This activity went in parallel to the regular activity on MONS educational telescope and observations of the sky with the naked eye. Students learned in-situ astronomical coordinate systems and put their theoretical knowledge from the classroom in practice to manually set the coordinates of various astronomical objects on the telescope and observe them through the eyepiece. Some students even took pictures with their phones of the different objects targeted with the telescope. MONS is a fantastic platform for students to learn and practice the basics, and after the visit to IAC80, they saw that the professional-grade telescope has very similar characteristics to our educational telescope.

Because each group had a project to accomplish at their own pace, they could organize their time, tools and workspace freely. This worked perfectly well. Students decided how they used the telescope, when they needed consultation with the professors or when they had to stop a get coffee to stay awake and keep observing. Around 3-4 a.m. most of them went to sleep, but some stayed on and took more photos. During the day, the group explored the island’s natural wonders: lava cave, volcanic lunar landscapes, beaches, etc. and enjoyed local delicacies such as papas con mojo. Every bus ride turned into necessary power nap time… our owls had to work hard at night again after all.

Scientific work always has at least three phases: proposal, observation/experiments, and presentation of results. Our young astronomers made their proposals and observations at the Teide Observatory and then presented their results in class. Professors were pleased to see that some students exceeded their expectations by reviewing professional literature and papers to deepen their knowledge of their target astronomical objects. In the end, all students earned their four-night-astronomer’s badge.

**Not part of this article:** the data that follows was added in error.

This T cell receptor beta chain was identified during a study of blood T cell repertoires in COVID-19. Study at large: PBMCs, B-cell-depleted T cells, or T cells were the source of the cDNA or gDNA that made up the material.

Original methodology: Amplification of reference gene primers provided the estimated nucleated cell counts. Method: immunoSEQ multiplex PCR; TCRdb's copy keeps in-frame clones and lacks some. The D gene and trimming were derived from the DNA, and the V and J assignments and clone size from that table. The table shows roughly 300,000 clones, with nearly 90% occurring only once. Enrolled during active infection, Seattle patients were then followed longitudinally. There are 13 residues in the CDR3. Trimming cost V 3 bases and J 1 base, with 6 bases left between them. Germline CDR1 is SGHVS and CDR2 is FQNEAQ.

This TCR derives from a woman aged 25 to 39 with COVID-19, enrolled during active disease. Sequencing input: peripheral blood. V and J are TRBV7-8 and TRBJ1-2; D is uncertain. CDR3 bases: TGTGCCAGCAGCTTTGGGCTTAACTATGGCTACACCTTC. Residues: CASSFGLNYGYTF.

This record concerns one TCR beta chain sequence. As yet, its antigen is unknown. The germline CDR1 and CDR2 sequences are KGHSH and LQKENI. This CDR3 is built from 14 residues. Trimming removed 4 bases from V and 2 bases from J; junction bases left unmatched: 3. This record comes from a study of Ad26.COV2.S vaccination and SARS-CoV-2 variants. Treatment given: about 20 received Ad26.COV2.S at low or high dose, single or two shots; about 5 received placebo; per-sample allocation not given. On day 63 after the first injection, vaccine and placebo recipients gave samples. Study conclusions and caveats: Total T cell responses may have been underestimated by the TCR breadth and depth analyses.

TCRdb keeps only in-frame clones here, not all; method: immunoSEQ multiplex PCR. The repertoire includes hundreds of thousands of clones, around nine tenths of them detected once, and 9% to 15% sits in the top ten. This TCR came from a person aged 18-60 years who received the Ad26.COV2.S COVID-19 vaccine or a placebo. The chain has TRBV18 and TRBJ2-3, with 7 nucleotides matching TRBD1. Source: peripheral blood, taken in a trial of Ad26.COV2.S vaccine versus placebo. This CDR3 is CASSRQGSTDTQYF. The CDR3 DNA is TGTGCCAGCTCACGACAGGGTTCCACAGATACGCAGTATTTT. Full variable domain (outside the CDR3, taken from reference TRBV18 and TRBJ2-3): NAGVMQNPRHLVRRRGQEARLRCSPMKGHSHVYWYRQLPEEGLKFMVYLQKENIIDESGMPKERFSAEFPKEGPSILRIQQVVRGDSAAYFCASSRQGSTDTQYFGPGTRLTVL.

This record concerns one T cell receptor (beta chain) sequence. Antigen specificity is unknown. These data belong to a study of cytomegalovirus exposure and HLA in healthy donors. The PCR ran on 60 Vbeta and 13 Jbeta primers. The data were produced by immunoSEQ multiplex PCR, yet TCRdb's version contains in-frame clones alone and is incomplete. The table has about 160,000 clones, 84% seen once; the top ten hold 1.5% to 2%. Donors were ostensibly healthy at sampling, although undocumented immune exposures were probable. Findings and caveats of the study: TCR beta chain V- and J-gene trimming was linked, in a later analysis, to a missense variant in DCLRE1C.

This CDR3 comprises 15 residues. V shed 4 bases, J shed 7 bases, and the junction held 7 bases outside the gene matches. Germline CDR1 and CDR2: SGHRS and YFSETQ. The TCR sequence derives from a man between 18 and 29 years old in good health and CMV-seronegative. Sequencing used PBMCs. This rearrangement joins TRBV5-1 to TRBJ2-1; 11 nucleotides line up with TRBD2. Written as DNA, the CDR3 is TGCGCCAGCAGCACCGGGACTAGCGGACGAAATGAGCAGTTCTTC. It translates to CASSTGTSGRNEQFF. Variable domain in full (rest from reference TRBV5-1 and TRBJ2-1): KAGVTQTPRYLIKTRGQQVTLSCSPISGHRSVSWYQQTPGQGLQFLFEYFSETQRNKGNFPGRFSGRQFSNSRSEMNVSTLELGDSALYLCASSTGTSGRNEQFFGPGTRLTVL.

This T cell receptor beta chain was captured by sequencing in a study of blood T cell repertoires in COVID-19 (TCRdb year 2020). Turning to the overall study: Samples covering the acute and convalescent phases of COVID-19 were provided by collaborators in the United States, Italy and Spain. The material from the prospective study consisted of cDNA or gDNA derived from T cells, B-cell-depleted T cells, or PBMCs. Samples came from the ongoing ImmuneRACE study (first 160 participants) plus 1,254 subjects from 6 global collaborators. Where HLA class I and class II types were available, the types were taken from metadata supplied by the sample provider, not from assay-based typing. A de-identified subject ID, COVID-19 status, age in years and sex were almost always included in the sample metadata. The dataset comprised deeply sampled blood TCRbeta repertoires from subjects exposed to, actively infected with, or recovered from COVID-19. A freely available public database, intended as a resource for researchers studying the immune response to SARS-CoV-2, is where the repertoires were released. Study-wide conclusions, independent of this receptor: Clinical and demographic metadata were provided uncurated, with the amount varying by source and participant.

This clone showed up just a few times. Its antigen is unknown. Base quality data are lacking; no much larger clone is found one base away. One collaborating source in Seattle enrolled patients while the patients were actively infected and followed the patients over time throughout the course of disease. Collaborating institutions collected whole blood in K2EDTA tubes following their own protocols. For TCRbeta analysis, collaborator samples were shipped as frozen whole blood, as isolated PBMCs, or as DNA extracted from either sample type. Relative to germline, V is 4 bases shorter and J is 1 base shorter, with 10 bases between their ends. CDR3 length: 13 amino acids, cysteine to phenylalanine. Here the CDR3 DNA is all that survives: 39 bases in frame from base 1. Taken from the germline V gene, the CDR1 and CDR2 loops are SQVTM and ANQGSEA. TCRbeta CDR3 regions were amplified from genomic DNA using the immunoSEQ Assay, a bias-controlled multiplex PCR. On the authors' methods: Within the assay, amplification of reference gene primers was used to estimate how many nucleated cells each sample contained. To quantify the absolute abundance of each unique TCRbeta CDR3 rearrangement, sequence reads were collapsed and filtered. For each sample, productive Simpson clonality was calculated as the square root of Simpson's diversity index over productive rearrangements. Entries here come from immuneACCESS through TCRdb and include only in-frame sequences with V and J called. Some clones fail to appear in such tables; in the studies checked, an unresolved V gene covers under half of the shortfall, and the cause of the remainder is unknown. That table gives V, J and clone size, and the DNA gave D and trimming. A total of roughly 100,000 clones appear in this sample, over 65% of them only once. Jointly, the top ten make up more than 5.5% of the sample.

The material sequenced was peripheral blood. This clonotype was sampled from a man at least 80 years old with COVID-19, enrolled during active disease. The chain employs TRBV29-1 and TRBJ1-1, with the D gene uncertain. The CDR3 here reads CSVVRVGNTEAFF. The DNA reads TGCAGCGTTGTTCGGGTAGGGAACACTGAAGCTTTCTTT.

My mom saw on Twitter that there was an asteroid that would be visible for us in Tenerife while I was there. She asked if we could observe it. To my surprise, the astronomers knew nothing about it. The asteroid is known as DZ2, which we nicknamed after my mom—Lisa. We were able to observe it in the observatory known as IAC80, where there were multiple monitors to locate Lisa. As the time came close to 22:00, we focused the telescope on a star within the region of the Asteroid’s path so that the telescope would slowly move with the path of the stars as to get a clear depiction of our asteroid (which was moving at its own distinct speed). Then, multiple images were taken of the asteroid at different periods in time and at different pixel and exposure levels so we could find the speed, potential temperature, and roughly estimate the composition of the asteroid. My mom was ecstatic and super jealous that she did not get to see it for herself. Nevertheless, she was happy for me and my classmates! We included a photo of her and her asteroid in our final presentation.

Take astronomy if you can afford the extra lab costs! It is the type of hard work and research that is enjoyable, and even if you are not a science person (I am definitely not), you will find that there is something so astonishing and intriguing about learning about space. It's a subject that expert scientists only know a fraction of a percent about, but that's because space constantly questions the legitimacy of what is considered to be "proven fact."

Colby White Suffolk University Class of '25